A Christchurch businessman given just an hour and a half to clear his office of thousands of dollars worth of computer equipment in the days following the earthquake, said he felt like he was burgling his own business.
Lawrence Smith's web agency Cabbage Tree Creative and sister company Tourism Innovation, were two of several businesses 'red-stickered' by building inspectors following this month's Canterbury earthquake.
While the building was given conditional clearance initially, a 5.1 magnitude aftershock proved the final nail in the coffin.
"We were just getting ready to bring the team the back when the aftershock struck.
"It was heartbreaking. For the most part it (the building) was relatively undamaged internally aside from some minor ceiling damage, but unfortunately the aftershock damaged the building quite a bit further."
Smith, who employs 20 staff across the two firms, had just moved the company into the early 1900s building on Moorhouse Ave when the quake struck.
Three days later and faced with the possibility the building could be consigned to the annals of history at any stage, staff made a snap decision to "swoop in" and clear the office of what they could.
"In 90 nerve-racking minutes we literally ran through the offices doing a smash and grab of as much gear as we could carry - monitors, keyboards, filing cabinets, anything portable. In the rain we loaded the trailers and cars and ferried it to our old office."
The company spent four months planning the move into the new offices.
"It was a fantastic fit-out in a marvellous old character building and basically we had 90 minutes to grab the stuff. It was a bit like burgling your own business," he said.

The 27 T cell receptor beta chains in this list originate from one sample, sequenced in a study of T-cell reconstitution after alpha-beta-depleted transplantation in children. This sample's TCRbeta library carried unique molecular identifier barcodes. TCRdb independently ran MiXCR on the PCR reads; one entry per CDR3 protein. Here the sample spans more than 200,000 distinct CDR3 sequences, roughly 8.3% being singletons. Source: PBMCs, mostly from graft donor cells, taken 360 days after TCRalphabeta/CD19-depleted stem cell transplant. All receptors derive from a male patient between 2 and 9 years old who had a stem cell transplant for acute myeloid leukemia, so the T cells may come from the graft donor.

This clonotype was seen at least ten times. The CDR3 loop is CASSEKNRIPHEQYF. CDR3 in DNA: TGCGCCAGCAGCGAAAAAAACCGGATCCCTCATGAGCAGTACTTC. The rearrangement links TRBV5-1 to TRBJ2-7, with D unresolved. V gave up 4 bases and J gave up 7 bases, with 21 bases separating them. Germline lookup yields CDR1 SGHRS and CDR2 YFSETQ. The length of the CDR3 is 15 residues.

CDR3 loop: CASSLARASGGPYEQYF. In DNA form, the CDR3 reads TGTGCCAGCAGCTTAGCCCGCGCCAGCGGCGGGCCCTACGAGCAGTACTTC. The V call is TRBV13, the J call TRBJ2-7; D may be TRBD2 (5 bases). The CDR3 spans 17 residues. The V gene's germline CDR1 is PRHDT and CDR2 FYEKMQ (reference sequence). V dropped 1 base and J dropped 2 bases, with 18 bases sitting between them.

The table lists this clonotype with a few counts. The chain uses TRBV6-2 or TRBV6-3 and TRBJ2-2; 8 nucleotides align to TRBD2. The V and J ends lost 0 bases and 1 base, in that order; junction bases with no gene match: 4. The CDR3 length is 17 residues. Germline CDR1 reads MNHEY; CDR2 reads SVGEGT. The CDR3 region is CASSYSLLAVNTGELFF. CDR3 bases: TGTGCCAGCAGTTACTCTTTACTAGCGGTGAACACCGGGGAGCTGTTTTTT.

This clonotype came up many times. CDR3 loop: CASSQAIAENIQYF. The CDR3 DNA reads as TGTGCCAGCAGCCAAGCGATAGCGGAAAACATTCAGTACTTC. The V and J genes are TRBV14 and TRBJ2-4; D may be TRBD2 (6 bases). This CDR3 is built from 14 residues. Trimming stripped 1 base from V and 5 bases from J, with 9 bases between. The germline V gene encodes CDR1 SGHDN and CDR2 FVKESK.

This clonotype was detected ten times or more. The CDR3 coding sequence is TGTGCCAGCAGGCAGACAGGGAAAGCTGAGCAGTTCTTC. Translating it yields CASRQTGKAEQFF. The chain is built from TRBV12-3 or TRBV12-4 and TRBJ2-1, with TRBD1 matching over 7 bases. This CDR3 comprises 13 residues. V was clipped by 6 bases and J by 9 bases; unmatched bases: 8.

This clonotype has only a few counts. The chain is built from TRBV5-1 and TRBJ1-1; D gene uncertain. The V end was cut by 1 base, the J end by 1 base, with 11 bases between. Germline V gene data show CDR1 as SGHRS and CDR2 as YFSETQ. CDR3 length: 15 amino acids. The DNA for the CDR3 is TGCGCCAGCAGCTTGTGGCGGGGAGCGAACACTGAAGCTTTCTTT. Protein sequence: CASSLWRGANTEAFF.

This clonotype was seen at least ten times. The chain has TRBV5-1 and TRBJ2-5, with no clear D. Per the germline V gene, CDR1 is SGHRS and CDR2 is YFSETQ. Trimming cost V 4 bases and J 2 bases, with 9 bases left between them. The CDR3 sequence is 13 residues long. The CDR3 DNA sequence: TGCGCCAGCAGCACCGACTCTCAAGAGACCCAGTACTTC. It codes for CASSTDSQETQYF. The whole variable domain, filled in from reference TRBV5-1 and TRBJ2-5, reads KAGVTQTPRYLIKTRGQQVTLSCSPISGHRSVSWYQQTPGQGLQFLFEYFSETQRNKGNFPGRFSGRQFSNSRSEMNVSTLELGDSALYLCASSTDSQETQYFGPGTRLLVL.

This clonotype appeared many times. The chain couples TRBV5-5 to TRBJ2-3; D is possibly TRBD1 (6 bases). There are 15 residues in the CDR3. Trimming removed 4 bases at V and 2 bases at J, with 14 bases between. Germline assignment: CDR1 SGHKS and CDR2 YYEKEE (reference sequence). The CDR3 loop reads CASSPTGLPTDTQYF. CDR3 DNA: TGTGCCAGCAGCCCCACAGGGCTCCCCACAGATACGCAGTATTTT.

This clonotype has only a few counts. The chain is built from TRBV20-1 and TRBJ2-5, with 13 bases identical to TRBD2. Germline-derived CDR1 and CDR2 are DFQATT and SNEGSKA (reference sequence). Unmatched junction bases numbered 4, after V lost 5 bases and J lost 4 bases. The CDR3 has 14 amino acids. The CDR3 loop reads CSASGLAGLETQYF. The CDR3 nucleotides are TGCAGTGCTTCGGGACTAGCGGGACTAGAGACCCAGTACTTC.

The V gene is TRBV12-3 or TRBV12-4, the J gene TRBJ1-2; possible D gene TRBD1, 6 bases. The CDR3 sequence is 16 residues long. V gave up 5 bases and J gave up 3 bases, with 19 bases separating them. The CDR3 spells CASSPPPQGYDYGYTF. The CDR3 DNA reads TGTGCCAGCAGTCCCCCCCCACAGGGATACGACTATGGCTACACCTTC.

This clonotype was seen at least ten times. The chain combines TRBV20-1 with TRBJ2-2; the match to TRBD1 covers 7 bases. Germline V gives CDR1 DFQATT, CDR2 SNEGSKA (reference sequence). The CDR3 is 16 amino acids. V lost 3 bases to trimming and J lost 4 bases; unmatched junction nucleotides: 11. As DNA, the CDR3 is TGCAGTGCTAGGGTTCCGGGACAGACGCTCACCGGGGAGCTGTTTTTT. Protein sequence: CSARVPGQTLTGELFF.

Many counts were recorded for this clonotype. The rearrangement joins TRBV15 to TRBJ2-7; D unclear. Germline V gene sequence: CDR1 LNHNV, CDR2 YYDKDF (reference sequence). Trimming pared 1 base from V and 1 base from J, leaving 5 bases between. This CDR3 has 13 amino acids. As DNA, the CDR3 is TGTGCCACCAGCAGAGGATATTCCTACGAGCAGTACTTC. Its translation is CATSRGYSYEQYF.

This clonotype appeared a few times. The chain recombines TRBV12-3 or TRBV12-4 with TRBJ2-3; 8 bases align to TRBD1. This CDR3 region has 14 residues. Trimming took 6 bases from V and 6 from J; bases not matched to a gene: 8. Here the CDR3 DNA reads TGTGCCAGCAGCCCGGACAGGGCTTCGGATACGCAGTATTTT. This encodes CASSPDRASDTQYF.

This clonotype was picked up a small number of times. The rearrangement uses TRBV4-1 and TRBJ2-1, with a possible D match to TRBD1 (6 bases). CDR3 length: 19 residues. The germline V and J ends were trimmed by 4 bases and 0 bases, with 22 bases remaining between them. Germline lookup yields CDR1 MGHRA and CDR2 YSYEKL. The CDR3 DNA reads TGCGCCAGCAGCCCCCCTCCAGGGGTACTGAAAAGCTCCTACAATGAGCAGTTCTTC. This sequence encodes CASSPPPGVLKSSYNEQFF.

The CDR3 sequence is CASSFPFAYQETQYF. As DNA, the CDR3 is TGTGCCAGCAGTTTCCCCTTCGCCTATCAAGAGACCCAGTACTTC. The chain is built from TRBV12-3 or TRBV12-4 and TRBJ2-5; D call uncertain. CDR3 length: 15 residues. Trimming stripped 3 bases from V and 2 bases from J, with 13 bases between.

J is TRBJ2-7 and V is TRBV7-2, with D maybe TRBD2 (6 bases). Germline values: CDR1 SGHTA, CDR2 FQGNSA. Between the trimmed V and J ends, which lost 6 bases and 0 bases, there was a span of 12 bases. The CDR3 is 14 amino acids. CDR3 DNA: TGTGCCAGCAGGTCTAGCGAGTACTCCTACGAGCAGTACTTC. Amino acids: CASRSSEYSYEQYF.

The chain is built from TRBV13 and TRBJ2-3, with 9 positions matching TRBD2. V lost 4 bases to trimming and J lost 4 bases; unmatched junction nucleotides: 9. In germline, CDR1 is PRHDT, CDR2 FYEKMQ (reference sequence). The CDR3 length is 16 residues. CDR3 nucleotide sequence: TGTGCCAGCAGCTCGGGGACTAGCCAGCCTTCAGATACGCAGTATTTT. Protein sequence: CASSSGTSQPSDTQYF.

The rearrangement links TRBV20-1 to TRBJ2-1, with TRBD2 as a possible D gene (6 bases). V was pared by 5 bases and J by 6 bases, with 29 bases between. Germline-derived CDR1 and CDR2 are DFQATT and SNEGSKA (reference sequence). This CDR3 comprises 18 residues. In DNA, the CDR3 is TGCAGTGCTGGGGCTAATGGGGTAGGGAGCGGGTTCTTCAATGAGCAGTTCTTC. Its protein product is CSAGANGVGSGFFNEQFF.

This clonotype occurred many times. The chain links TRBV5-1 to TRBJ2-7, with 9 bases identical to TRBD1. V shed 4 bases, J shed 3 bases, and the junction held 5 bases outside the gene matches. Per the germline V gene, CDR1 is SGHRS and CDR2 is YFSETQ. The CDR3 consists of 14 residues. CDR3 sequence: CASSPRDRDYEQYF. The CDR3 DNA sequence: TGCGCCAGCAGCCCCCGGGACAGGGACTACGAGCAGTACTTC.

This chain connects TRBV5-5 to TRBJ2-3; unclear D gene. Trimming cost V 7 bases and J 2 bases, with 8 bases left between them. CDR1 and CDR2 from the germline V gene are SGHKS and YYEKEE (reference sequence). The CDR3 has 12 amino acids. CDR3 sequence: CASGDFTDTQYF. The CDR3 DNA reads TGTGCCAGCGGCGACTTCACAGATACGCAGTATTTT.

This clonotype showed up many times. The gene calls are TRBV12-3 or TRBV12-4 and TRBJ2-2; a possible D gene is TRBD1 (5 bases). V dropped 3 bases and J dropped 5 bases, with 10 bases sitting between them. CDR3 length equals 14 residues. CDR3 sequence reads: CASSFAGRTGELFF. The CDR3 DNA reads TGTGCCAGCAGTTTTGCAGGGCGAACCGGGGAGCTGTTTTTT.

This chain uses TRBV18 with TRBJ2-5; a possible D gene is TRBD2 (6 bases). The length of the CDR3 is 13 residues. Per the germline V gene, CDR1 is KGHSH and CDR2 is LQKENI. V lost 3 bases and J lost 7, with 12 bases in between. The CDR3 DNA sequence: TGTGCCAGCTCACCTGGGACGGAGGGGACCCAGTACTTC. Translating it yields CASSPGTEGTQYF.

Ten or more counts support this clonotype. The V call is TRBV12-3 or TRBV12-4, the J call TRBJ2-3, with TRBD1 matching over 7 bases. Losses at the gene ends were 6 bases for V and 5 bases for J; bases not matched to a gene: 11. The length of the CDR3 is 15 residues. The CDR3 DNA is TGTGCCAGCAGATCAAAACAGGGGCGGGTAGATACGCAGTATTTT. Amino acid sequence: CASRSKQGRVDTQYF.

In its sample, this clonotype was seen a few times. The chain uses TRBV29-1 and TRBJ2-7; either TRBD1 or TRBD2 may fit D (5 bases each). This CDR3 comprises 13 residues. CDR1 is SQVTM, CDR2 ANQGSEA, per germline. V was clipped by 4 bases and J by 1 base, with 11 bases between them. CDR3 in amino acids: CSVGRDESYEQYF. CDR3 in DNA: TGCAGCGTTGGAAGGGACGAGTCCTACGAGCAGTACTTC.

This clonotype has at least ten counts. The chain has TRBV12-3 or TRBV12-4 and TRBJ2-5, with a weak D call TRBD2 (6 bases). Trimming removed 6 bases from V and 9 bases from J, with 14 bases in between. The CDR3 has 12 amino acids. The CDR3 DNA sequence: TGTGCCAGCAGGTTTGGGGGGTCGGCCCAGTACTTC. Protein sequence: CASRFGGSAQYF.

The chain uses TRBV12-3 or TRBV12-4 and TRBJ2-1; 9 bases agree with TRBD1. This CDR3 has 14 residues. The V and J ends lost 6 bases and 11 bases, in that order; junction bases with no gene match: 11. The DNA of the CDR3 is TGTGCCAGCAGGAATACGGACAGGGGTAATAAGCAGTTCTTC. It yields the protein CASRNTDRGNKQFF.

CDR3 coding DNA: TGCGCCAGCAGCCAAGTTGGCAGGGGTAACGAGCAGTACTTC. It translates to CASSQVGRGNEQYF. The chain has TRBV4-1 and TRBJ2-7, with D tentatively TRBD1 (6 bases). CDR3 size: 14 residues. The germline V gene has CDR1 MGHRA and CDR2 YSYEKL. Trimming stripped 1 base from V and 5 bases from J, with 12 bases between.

Staff managed to clear the building of between $50,000 and $80,000 worth of equipment, but left anything that wasn't critical to getting the businesses back up and running.
Luckily Smith has been able to negotiate a rolling monthly lease with his previous landlord for a building in the Christchurch suburb of Woolston, while a decision is made on the future of the Moorhouse Ave site.
Smith said it had been a testing and stressful time for the company, but credits technology with saving the company.
The company had systems in place so staff were able to work remotely and the business was able to continue, though not at full capacity.
"We use an ISP in Christchurch so we took the machines that we had rescued into their data centre and within an hour and a half they were hosted within the data centre and we were up and running again."
Overall the company had coped well, despite some short-term stress on staff, Smith said.
"We have been minus a lot of gear and all the financial records for the last seven years are still sitting up there. If we're not allowed back in there'll be a lot of collatoral damage, but we have a fully functioning business that we lost in some capacity last week, and at the end of the day it wasn't too bad."
"We were some of the lucky ones," he said.
Read Lawrence Smith's blog describing the battle to keep business running through the Christchurch earthquake here.